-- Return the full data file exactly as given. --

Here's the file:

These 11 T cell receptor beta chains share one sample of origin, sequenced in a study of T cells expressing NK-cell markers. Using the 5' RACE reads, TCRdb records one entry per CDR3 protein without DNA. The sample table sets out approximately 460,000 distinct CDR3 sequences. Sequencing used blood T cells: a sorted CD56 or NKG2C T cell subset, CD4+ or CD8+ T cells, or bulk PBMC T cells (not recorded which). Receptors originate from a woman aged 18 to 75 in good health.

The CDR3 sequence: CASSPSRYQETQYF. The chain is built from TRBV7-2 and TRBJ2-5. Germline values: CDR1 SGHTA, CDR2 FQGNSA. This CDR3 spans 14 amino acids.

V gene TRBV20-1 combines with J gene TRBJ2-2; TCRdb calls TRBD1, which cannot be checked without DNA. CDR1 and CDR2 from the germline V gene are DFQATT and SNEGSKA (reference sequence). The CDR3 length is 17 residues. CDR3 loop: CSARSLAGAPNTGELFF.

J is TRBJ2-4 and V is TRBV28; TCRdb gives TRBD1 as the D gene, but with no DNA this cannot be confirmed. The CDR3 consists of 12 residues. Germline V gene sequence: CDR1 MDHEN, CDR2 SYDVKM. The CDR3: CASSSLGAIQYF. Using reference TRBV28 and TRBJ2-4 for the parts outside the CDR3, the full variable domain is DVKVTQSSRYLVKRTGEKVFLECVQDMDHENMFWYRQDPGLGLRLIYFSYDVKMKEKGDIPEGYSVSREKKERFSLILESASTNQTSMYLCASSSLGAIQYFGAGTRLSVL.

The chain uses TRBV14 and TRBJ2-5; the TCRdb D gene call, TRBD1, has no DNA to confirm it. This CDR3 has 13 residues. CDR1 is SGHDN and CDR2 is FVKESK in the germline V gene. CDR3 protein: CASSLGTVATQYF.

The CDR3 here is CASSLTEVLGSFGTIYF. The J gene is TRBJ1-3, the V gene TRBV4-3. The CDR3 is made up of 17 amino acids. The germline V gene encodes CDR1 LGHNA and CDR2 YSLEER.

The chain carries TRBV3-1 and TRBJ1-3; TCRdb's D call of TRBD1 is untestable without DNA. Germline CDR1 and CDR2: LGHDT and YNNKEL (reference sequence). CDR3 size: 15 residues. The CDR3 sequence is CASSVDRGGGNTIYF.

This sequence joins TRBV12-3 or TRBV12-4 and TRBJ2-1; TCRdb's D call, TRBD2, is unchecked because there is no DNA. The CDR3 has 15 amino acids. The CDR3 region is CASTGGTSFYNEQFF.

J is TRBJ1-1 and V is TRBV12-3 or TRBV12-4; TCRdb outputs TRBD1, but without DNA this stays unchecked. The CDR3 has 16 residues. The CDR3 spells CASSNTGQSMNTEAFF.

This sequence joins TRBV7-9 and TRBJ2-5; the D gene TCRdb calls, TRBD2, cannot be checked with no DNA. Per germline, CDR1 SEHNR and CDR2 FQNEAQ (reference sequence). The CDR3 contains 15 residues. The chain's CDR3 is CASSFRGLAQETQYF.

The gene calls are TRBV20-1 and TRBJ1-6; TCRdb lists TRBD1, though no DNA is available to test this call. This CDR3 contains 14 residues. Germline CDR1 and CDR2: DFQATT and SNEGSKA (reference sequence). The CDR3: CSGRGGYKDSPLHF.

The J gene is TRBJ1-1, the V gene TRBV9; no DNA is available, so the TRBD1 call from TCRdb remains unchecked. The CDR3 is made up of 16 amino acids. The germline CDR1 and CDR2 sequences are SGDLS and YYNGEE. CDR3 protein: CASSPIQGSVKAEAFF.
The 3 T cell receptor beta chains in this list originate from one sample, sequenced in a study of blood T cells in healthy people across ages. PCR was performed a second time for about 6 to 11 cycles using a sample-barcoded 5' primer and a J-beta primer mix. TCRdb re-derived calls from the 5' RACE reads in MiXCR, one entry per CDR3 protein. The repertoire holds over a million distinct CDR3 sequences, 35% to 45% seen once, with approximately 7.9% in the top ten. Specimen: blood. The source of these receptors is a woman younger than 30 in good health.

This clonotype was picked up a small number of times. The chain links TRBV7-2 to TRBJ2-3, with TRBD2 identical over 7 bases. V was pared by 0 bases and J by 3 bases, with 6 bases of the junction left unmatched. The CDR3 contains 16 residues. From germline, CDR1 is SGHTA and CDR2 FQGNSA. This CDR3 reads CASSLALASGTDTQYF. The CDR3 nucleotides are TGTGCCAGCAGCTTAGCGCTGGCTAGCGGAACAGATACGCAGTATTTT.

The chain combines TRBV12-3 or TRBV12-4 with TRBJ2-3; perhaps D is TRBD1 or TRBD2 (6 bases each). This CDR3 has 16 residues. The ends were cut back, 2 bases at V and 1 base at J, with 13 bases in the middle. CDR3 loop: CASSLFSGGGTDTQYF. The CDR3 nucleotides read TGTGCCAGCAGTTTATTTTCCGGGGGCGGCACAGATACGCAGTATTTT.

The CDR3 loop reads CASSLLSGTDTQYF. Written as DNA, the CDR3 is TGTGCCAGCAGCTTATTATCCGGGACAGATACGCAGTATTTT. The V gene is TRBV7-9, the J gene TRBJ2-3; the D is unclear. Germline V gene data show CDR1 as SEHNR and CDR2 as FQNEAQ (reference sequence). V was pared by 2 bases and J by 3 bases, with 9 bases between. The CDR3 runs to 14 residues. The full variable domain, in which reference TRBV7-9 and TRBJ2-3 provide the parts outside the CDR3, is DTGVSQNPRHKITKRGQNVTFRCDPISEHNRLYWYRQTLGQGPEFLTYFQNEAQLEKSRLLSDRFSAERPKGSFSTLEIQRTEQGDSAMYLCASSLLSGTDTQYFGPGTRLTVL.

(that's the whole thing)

These 11 T cell receptor beta chains share one sample of origin, sequenced in a study of T cells expressing NK-cell markers. Using the 5' RACE reads, TCRdb records one entry per CDR3 protein without DNA. The sample table sets out approximately 460,000 distinct CDR3 sequences. Sequencing used blood T cells: a sorted CD56 or NKG2C T cell subset, CD4+ or CD8+ T cells, or bulk PBMC T cells (not recorded which). Receptors originate from a woman aged 18 to 75 in good health.

The CDR3 sequence: CASSPSRYQETQYF. The chain is built from TRBV7-2 and TRBJ2-5. Germline values: CDR1 SGHTA, CDR2 FQGNSA. This CDR3 spans 14 amino acids.

V gene TRBV20-1 combines with J gene TRBJ2-2; TCRdb calls TRBD1, which cannot be checked without DNA. CDR1 and CDR2 from the germline V gene are DFQATT and SNEGSKA (reference sequence). The CDR3 length is 17 residues. CDR3 loop: CSARSLAGAPNTGELFF.

J is TRBJ2-4 and V is TRBV28; TCRdb gives TRBD1 as the D gene, but with no DNA this cannot be confirmed. The CDR3 consists of 12 residues. Germline V gene sequence: CDR1 MDHEN, CDR2 SYDVKM. The CDR3: CASSSLGAIQYF. Using reference TRBV28 and TRBJ2-4 for the parts outside the CDR3, the full variable domain is DVKVTQSSRYLVKRTGEKVFLECVQDMDHENMFWYRQDPGLGLRLIYFSYDVKMKEKGDIPEGYSVSREKKERFSLILESASTNQTSMYLCASSSLGAIQYFGAGTRLSVL.

The chain uses TRBV14 and TRBJ2-5; the TCRdb D gene call, TRBD1, has no DNA to confirm it. This CDR3 has 13 residues. CDR1 is SGHDN and CDR2 is FVKESK in the germline V gene. CDR3 protein: CASSLGTVATQYF.

The CDR3 here is CASSLTEVLGSFGTIYF. The J gene is TRBJ1-3, the V gene TRBV4-3. The CDR3 is made up of 17 amino acids. The germline V gene encodes CDR1 LGHNA and CDR2 YSLEER.

The chain carries TRBV3-1 and TRBJ1-3; TCRdb's D call of TRBD1 is untestable without DNA. Germline CDR1 and CDR2: LGHDT and YNNKEL (reference sequence). CDR3 size: 15 residues. The CDR3 sequence is CASSVDRGGGNTIYF.

This sequence joins TRBV12-3 or TRBV12-4 and TRBJ2-1; TCRdb's D call, TRBD2, is unchecked because there is no DNA. The CDR3 has 15 amino acids. The CDR3 region is CASTGGTSFYNEQFF.

J is TRBJ1-1 and V is TRBV12-3 or TRBV12-4; TCRdb outputs TRBD1, but without DNA this stays unchecked. The CDR3 has 16 residues. The CDR3 spells CASSNTGQSMNTEAFF.

This sequence joins TRBV7-9 and TRBJ2-5; the D gene TCRdb calls, TRBD2, cannot be checked with no DNA. Per germline, CDR1 SEHNR and CDR2 FQNEAQ (reference sequence). The CDR3 contains 15 residues. The chain's CDR3 is CASSFRGLAQETQYF.

The gene calls are TRBV20-1 and TRBJ1-6; TCRdb lists TRBD1, though no DNA is available to test this call. This CDR3 contains 14 residues. Germline CDR1 and CDR2: DFQATT and SNEGSKA (reference sequence). The CDR3: CSGRGGYKDSPLHF.

The J gene is TRBJ1-1, the V gene TRBV9; no DNA is available, so the TRBD1 call from TCRdb remains unchecked. The CDR3 is made up of 16 amino acids. The germline CDR1 and CDR2 sequences are SGDLS and YYNGEE. CDR3 protein: CASSPIQGSVKAEAFF.
The 3 T cell receptor beta chains in this list originate from one sample, sequenced in a study of blood T cells in healthy people across ages. PCR was performed a second time for about 6 to 11 cycles using a sample-barcoded 5' primer and a J-beta primer mix. TCRdb re-derived calls from the 5' RACE reads in MiXCR, one entry per CDR3 protein. The repertoire holds over a million distinct CDR3 sequences, 35% to 45% seen once, with approximately 7.9% in the top ten. Specimen: blood. The source of these receptors is a woman younger than 30 in good health.

This clonotype was picked up a small number of times. The chain links TRBV7-2 to TRBJ2-3, with TRBD2 identical over 7 bases. V was pared by 0 bases and J by 3 bases, with 6 bases of the junction left unmatched. The CDR3 contains 16 residues. From germline, CDR1 is SGHTA and CDR2 FQGNSA. This CDR3 reads CASSLALASGTDTQYF. The CDR3 nucleotides are TGTGCCAGCAGCTTAGCGCTGGCTAGCGGAACAGATACGCAGTATTTT.

The chain combines TRBV12-3 or TRBV12-4 with TRBJ2-3; perhaps D is TRBD1 or TRBD2 (6 bases each). This CDR3 has 16 residues. The ends were cut back, 2 bases at V and 1 base at J, with 13 bases in the middle. CDR3 loop: CASSLFSGGGTDTQYF. The CDR3 nucleotides read TGTGCCAGCAGTTTATTTTCCGGGGGCGGCACAGATACGCAGTATTTT.

The CDR3 loop reads CASSLLSGTDTQYF. Written as DNA, the CDR3 is TGTGCCAGCAGCTTATTATCCGGGACAGATACGCAGTATTTT. The V gene is TRBV7-9, the J gene TRBJ2-3; the D is unclear. Germline V gene data show CDR1 as SEHNR and CDR2 as FQNEAQ (reference sequence). V was pared by 2 bases and J by 3 bases, with 9 bases between. The CDR3 runs to 14 residues. The full variable domain, in which reference TRBV7-9 and TRBJ2-3 provide the parts outside the CDR3, is DTGVSQNPRHKITKRGQNVTFRCDPISEHNRLYWYRQTLGQGPEFLTYFQNEAQLEKSRLLSDRFSAERPKGSFSTLEIQRTEQGDSAMYLCASSLLSGTDTQYFGPGTRLTVL.